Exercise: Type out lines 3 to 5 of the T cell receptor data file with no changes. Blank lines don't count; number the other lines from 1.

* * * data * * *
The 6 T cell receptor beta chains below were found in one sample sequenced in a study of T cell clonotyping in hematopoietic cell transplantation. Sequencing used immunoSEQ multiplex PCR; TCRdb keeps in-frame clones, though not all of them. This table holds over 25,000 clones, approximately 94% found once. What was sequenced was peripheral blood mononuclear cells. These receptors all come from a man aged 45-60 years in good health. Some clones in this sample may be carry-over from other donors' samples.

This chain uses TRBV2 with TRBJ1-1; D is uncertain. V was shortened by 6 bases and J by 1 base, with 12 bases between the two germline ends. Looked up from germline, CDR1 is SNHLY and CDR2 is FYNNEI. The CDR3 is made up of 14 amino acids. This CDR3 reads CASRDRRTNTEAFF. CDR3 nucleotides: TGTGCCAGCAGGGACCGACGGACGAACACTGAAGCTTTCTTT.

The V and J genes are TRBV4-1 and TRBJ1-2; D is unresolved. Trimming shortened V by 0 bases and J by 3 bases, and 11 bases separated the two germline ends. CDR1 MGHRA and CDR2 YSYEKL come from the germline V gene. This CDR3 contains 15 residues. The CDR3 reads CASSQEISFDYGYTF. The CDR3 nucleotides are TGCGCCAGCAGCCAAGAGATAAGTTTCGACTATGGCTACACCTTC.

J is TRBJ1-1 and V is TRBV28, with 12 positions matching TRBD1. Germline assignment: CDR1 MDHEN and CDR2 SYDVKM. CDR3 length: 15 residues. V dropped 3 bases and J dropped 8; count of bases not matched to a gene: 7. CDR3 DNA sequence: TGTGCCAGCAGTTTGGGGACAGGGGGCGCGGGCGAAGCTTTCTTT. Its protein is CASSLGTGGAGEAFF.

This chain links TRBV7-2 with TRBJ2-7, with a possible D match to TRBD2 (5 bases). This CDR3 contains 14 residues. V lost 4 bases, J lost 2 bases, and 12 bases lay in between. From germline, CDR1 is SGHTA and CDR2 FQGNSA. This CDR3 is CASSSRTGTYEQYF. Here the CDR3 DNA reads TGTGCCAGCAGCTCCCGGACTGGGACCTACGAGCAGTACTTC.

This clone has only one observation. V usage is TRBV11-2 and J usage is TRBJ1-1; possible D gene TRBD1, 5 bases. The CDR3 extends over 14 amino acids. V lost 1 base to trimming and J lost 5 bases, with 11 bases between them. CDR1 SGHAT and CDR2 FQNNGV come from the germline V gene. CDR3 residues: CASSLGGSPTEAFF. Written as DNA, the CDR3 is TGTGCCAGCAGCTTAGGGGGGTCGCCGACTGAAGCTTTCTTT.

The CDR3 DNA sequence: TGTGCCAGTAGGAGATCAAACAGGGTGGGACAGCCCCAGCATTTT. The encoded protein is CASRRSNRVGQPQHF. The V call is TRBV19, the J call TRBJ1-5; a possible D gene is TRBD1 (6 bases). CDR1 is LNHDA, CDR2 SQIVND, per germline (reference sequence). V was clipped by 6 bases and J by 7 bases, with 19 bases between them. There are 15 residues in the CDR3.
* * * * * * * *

The V and J genes are TRBV4-1 and TRBJ1-2; D is unresolved. Trimming shortened V by 0 bases and J by 3 bases, and 11 bases separated the two germline ends. CDR1 MGHRA and CDR2 YSYEKL come from the germline V gene. This CDR3 contains 15 residues. The CDR3 reads CASSQEISFDYGYTF. The CDR3 nucleotides are TGCGCCAGCAGCCAAGAGATAAGTTTCGACTATGGCTACACCTTC.

J is TRBJ1-1 and V is TRBV28, with 12 positions matching TRBD1. Germline assignment: CDR1 MDHEN and CDR2 SYDVKM. CDR3 length: 15 residues. V dropped 3 bases and J dropped 8; count of bases not matched to a gene: 7. CDR3 DNA sequence: TGTGCCAGCAGTTTGGGGACAGGGGGCGCGGGCGAAGCTTTCTTT. Its protein is CASSLGTGGAGEAFF.

This chain links TRBV7-2 with TRBJ2-7, with a possible D match to TRBD2 (5 bases). This CDR3 contains 14 residues. V lost 4 bases, J lost 2 bases, and 12 bases lay in between. From germline, CDR1 is SGHTA and CDR2 FQGNSA. This CDR3 is CASSSRTGTYEQYF. Here the CDR3 DNA reads TGTGCCAGCAGCTCCCGGACTGGGACCTACGAGCAGTACTTC.